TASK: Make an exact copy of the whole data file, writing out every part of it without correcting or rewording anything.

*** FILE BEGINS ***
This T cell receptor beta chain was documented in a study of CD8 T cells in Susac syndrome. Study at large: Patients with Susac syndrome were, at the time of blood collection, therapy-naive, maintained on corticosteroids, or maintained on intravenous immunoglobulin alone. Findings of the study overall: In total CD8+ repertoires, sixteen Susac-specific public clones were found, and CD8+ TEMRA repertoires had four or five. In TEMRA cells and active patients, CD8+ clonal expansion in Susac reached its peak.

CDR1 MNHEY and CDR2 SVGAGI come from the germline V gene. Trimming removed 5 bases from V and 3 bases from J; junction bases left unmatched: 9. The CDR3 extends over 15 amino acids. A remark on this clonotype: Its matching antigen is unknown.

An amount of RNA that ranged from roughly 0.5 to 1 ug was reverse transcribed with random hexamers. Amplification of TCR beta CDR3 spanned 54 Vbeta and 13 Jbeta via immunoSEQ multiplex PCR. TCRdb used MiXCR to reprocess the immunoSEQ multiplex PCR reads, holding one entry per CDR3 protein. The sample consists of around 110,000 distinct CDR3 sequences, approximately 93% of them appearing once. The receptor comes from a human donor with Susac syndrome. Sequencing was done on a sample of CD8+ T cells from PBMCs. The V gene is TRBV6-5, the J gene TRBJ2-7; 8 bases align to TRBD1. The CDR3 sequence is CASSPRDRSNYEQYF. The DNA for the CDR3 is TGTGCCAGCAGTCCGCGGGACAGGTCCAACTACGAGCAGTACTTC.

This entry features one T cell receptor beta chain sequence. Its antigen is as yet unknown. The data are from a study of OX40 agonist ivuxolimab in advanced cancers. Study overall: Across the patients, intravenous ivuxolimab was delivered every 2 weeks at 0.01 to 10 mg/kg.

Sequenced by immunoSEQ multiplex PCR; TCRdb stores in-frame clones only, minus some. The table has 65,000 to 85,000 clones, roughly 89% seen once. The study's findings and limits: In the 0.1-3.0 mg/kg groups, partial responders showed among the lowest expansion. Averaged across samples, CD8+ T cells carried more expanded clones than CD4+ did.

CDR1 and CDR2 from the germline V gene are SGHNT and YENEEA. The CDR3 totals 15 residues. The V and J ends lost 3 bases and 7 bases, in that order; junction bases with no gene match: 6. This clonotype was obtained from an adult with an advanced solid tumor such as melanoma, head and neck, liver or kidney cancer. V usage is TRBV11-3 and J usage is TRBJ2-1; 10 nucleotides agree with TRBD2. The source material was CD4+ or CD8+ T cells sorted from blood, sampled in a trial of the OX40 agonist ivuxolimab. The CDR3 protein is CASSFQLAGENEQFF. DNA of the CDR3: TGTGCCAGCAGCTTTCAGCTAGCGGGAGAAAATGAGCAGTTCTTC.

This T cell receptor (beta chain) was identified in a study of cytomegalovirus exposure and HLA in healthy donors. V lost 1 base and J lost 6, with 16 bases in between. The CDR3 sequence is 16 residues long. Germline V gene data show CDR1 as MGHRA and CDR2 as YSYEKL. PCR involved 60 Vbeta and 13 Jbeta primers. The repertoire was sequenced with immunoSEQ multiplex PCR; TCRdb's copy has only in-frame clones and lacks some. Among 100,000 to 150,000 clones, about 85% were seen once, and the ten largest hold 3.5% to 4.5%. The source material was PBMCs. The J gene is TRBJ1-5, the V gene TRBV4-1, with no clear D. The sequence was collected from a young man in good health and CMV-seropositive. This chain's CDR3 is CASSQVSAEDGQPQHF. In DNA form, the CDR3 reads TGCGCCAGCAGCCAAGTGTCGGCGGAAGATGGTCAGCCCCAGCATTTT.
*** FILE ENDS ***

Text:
This T cell receptor beta chain was documented in a study of CD8 T cells in Susac syndrome. Study at large: Patients with Susac syndrome were, at the time of blood collection, therapy-naive, maintained on corticosteroids, or maintained on intravenous immunoglobulin alone. Findings of the study overall: In total CD8+ repertoires, sixteen Susac-specific public clones were found, and CD8+ TEMRA repertoires had four or five. In TEMRA cells and active patients, CD8+ clonal expansion in Susac reached its peak.

CDR1 MNHEY and CDR2 SVGAGI come from the germline V gene. Trimming removed 5 bases from V and 3 bases from J; junction bases left unmatched: 9. The CDR3 extends over 15 amino acids. A remark on this clonotype: Its matching antigen is unknown.

An amount of RNA that ranged from roughly 0.5 to 1 ug was reverse transcribed with random hexamers. Amplification of TCR beta CDR3 spanned 54 Vbeta and 13 Jbeta via immunoSEQ multiplex PCR. TCRdb used MiXCR to reprocess the immunoSEQ multiplex PCR reads, holding one entry per CDR3 protein. The sample consists of around 110,000 distinct CDR3 sequences, approximately 93% of them appearing once. The receptor comes from a human donor with Susac syndrome. Sequencing was done on a sample of CD8+ T cells from PBMCs. The V gene is TRBV6-5, the J gene TRBJ2-7; 8 bases align to TRBD1. The CDR3 sequence is CASSPRDRSNYEQYF. The DNA for the CDR3 is TGTGCCAGCAGTCCGCGGGACAGGTCCAACTACGAGCAGTACTTC.

This entry features one T cell receptor beta chain sequence. Its antigen is as yet unknown. The data are from a study of OX40 agonist ivuxolimab in advanced cancers. Study overall: Across the patients, intravenous ivuxolimab was delivered every 2 weeks at 0.01 to 10 mg/kg.

Sequenced by immunoSEQ multiplex PCR; TCRdb stores in-frame clones only, minus some. The table has 65,000 to 85,000 clones, roughly 89% seen once. The study's findings and limits: In the 0.1-3.0 mg/kg groups, partial responders showed among the lowest expansion. Averaged across samples, CD8+ T cells carried more expanded clones than CD4+ did.

CDR1 and CDR2 from the germline V gene are SGHNT and YENEEA. The CDR3 totals 15 residues. The V and J ends lost 3 bases and 7 bases, in that order; junction bases with no gene match: 6. This clonotype was obtained from an adult with an advanced solid tumor such as melanoma, head and neck, liver or kidney cancer. V usage is TRBV11-3 and J usage is TRBJ2-1; 10 nucleotides agree with TRBD2. The source material was CD4+ or CD8+ T cells sorted from blood, sampled in a trial of the OX40 agonist ivuxolimab. The CDR3 protein is CASSFQLAGENEQFF. DNA of the CDR3: TGTGCCAGCAGCTTTCAGCTAGCGGGAGAAAATGAGCAGTTCTTC.

This T cell receptor (beta chain) was identified in a study of cytomegalovirus exposure and HLA in healthy donors. V lost 1 base and J lost 6, with 16 bases in between. The CDR3 sequence is 16 residues long. Germline V gene data show CDR1 as MGHRA and CDR2 as YSYEKL. PCR involved 60 Vbeta and 13 Jbeta primers. The repertoire was sequenced with immunoSEQ multiplex PCR; TCRdb's copy has only in-frame clones and lacks some. Among 100,000 to 150,000 clones, about 85% were seen once, and the ten largest hold 3.5% to 4.5%. The source material was PBMCs. The J gene is TRBJ1-5, the V gene TRBV4-1, with no clear D. The sequence was collected from a young man in good health and CMV-seropositive. This chain's CDR3 is CASSQVSAEDGQPQHF. In DNA form, the CDR3 reads TGCGCCAGCAGCCAAGTGTCGGCGGAAGATGGTCAGCCCCAGCATTTT.